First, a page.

In working with clients that span multiple industries, we have found that designers and engineering departments for most mid-sized to small companies in Discrete Manufacturing are more focused on hitting deadlines and don’t have the time to change or update their process or the way they work. However, adopting a Top-Down design process (rather than Bottom-Up) for your PTC CREO CAD models can save a lot of time downstream from building a better parametric model.

Here is the difference between a Bottom-Up design process and a Top-Down process.

  • A Bottom-Up process focuses on the individual parts that make up an assembly. Each part is designed independently and in isolation from the other parts. They are then combined into an assembly as the last step.
  • A Top-Down design process focuses on the entire assembly from the start. Individual parts are modeled referencing the assembly with each parts geometry tied back to the assembly.

So, when does it make sense to use one process over the other?

  • The Bottom-Up design is ideally suited when most of the parts or components are off the shelf items. In this scenario it is much more difficult to adjust or change the individual components. • Top-Down design is ideal for designs where the components are not “off the shelf” and their dimension or function is driven from the assembly itself.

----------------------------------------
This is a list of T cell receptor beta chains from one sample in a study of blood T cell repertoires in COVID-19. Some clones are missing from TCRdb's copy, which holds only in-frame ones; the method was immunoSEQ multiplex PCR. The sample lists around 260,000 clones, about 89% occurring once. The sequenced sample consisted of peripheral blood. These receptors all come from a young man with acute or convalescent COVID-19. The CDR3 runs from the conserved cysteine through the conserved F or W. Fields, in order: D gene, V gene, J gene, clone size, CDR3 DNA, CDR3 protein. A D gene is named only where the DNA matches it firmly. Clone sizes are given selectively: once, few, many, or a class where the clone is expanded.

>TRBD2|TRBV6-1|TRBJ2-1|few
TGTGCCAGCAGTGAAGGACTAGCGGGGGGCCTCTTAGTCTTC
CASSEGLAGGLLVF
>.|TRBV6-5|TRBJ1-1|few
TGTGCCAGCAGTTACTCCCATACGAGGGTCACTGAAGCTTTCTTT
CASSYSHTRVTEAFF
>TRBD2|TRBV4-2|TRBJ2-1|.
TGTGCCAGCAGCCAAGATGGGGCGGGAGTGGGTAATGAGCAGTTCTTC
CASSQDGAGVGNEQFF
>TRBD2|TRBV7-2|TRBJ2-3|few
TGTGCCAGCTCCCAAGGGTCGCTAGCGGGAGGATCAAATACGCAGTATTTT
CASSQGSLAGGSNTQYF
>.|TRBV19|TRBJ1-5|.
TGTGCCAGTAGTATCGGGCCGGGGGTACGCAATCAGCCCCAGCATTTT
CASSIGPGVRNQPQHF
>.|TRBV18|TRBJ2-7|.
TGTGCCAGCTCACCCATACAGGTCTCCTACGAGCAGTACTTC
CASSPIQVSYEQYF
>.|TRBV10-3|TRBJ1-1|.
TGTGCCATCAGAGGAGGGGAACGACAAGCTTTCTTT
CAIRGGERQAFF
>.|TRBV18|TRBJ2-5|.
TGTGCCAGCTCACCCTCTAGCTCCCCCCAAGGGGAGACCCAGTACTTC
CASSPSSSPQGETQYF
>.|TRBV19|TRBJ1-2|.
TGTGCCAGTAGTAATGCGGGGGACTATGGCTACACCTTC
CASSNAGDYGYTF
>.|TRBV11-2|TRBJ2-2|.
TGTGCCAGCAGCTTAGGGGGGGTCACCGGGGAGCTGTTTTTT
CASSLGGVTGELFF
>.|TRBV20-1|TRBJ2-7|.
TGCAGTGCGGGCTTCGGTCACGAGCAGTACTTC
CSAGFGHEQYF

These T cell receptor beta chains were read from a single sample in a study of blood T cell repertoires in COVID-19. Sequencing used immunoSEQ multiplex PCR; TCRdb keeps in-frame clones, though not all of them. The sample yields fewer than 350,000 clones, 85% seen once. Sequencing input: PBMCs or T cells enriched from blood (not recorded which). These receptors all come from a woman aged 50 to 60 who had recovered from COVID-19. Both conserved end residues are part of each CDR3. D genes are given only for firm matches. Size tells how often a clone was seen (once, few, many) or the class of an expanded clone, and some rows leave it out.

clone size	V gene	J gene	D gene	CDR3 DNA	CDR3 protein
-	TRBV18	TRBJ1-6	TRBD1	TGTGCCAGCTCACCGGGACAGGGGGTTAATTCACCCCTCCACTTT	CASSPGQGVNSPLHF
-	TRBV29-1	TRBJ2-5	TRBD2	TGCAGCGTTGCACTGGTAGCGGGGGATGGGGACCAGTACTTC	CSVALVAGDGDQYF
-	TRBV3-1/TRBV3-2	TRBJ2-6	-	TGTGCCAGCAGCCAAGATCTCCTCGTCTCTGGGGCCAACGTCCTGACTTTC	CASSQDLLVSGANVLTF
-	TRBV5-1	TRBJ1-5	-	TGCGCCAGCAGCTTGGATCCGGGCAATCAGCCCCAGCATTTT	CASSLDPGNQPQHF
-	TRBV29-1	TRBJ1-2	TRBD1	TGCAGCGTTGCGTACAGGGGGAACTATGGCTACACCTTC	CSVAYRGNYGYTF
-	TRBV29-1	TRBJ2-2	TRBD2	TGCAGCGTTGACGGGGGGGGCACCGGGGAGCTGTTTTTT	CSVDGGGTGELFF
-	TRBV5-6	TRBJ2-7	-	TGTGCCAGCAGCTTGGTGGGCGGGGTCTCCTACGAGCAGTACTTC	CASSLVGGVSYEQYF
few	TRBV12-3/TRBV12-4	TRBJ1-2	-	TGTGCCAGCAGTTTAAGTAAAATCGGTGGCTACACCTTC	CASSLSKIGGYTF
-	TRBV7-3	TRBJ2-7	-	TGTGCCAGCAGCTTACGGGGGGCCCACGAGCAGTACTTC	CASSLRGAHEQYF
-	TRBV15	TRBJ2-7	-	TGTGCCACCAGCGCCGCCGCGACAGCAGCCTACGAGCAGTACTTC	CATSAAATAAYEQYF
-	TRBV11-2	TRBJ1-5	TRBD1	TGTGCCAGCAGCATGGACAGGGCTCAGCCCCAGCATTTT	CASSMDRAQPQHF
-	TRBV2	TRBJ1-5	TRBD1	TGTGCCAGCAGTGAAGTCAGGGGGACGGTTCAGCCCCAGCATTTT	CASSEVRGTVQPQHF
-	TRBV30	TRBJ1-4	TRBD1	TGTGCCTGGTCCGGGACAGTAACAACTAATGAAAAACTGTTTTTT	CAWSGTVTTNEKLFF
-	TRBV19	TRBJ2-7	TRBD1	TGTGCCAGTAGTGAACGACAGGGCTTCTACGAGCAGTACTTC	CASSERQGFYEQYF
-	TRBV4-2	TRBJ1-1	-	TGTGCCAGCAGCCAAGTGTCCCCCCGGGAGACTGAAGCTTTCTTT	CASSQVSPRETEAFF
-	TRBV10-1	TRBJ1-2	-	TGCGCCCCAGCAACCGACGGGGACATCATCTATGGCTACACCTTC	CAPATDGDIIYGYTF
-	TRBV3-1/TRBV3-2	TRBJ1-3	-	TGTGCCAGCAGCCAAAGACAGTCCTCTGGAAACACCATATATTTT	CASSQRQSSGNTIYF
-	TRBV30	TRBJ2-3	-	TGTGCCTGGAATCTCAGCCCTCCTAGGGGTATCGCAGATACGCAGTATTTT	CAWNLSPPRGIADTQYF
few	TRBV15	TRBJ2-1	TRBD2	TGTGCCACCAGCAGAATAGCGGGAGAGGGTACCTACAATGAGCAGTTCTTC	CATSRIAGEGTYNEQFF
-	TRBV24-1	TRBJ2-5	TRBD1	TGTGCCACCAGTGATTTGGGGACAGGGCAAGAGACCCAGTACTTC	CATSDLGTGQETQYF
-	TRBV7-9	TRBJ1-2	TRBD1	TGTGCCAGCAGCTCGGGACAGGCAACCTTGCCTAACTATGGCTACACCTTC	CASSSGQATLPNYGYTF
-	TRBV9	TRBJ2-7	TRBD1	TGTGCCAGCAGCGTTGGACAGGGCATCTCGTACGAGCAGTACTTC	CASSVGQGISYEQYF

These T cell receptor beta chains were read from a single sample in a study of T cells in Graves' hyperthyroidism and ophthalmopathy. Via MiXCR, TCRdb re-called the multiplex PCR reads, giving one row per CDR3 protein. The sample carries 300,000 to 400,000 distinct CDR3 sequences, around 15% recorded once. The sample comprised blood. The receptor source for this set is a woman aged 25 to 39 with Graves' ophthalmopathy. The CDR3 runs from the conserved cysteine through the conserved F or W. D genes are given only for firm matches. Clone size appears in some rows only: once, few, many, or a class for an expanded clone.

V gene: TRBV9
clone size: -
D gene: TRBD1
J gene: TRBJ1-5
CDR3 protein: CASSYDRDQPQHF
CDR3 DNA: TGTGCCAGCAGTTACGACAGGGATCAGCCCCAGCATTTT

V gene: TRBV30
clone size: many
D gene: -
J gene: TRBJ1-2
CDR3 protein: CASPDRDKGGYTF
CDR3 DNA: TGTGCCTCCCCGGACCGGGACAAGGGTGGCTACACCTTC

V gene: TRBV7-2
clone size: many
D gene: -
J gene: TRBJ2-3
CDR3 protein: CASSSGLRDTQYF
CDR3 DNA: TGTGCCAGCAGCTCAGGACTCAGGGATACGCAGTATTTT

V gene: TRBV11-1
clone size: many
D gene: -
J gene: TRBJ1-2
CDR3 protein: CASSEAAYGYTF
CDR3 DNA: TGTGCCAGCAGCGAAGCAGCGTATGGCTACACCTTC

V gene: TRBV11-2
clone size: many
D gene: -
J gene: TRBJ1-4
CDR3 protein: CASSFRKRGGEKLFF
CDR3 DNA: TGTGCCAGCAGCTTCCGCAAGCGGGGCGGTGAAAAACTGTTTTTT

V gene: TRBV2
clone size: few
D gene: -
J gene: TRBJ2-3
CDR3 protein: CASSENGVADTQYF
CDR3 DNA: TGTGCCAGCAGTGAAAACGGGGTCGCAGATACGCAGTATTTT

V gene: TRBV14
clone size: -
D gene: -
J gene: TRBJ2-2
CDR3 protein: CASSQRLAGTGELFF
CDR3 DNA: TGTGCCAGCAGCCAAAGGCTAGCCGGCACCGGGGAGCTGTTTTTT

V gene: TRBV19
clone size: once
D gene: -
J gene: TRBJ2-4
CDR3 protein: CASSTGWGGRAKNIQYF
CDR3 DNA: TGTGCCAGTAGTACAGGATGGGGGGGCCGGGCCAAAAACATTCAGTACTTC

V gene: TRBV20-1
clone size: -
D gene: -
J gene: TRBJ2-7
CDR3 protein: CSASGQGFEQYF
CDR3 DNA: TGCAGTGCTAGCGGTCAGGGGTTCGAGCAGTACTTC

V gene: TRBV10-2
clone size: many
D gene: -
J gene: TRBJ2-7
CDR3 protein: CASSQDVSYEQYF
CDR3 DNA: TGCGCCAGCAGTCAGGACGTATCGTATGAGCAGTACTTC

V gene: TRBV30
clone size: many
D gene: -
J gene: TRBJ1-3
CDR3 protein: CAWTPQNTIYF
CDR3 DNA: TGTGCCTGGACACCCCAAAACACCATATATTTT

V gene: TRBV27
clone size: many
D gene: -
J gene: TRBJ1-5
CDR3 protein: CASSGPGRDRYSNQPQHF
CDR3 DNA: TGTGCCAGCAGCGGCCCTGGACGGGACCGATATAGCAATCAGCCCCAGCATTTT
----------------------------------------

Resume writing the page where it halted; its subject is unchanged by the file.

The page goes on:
There is also a hybrid approach which uses both Top-Down and Bottom-Up, which is more common when modeling very large CAD assemblies (assemblies with a lot of parts). In this case the top-level assembly is generally Bottom-Up but the critical unique sub-assemblies use Top-Down design.

How can PTC Creo CAD software help with Top-Down and/or Bottom-Up modeling processes?

If you are manufacturing/designing simple component type parts and or assemblies using the Bottom-Up method, then Creo Design Essentials package is the best solution for you since it’s the basic license of Creo, but very feature rich.

If you are manufacturing larger assemblies or hybrid assemblies using the Top-Down approach you will want to utilize the capabilities of Creo’s Advanced Assembly Extension (AAX). Creo’s Advanced Assembly Extension does more than just Top-down design and skeleton models. Advanced Assembly also improves communication regarding design criteria and assembly references, as well as providing a concurrent design process.

To learn more check out our recent webinar recording (23 minutes) reviewing Creo’s Advanced Assembly Extension which shows an overview and demo of a Top-Down design methodology.

Please contact us if you have any questions or need any additional information.